An expedition from Dorset is to travel to Mongolia in the hope of discovering rare fossils and endangered wildlife.
The expedition will draw heavily upon local knowledge
A group of nine volunteers led by Steven Ballantyne, of the Dorset-based Scientific Exploration Society, will leave for the Gobi Desert on 17 June.
The four-week project aims to locate a rare fossil skeleton and support breeding programmes for endangered species of bear and camel.
The expedition is the third in a series intended to forge links with Mongolia.
The team of people will survey the region's flora and fauna and help with breeding programmes for the endangered Gobi Bear and Bactrian Camel.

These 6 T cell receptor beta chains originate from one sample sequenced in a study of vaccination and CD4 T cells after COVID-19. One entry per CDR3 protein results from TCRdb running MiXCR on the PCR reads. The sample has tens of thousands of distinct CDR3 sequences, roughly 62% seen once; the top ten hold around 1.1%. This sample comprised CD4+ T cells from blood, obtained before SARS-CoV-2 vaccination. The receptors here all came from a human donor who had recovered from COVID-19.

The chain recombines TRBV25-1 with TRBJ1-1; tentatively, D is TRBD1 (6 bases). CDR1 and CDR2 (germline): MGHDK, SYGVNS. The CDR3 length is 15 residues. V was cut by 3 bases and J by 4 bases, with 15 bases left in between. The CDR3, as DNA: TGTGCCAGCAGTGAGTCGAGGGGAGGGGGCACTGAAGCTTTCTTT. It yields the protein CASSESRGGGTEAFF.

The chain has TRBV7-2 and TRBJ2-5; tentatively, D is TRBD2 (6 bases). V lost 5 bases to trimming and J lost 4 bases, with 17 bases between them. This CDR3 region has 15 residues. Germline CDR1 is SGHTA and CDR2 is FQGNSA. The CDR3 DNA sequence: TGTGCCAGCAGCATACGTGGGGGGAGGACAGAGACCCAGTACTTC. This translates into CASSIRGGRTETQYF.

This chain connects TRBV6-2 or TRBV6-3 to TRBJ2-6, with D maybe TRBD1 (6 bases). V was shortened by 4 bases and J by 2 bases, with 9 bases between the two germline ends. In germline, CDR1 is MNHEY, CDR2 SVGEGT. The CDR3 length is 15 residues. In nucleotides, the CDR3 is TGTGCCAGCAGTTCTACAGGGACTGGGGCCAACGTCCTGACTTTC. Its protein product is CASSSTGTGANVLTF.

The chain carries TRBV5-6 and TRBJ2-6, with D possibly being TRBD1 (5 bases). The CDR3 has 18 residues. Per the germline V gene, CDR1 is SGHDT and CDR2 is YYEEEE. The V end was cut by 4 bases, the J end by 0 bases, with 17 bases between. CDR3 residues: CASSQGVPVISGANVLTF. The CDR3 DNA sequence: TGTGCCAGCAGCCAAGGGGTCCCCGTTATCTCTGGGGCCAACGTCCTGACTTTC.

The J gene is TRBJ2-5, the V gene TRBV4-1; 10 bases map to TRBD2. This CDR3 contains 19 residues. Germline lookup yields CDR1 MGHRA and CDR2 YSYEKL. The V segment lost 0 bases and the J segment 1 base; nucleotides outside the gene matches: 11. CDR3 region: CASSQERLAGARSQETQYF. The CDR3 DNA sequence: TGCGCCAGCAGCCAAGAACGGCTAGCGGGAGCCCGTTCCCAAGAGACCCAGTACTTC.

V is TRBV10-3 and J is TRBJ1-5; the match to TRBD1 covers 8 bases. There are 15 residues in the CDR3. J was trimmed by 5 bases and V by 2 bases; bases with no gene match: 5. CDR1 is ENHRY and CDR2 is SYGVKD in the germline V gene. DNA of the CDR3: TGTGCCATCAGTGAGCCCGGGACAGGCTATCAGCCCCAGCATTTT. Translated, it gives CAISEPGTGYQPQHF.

There are only about 25 and 950 respectively of each species left in the wild.
The group also hopes to solve one of the mysteries encased in the Natural History Museum in London.
Mr Ballantyne said the museum holds two replica fossilized arms from an unknown species of dinosaur.
Somewhere in the remote region the group intends to explore, Chinese scientists discovered the skeleton of an unknown species of dinosaur, without arms.
Mr Ballantyne said: "We are going to try and find that same skeleton.
"If it is too big for the team to get out, then we will get GPS readings."
He admitted that finding a lone skeleton in the vastness of the Gobi Desert -- even one as big as a dinosaur -- may present certain problems.
Mr Ballantyne joked: "We can roughly pin point where this is, within a ten-mile radius. Roughly."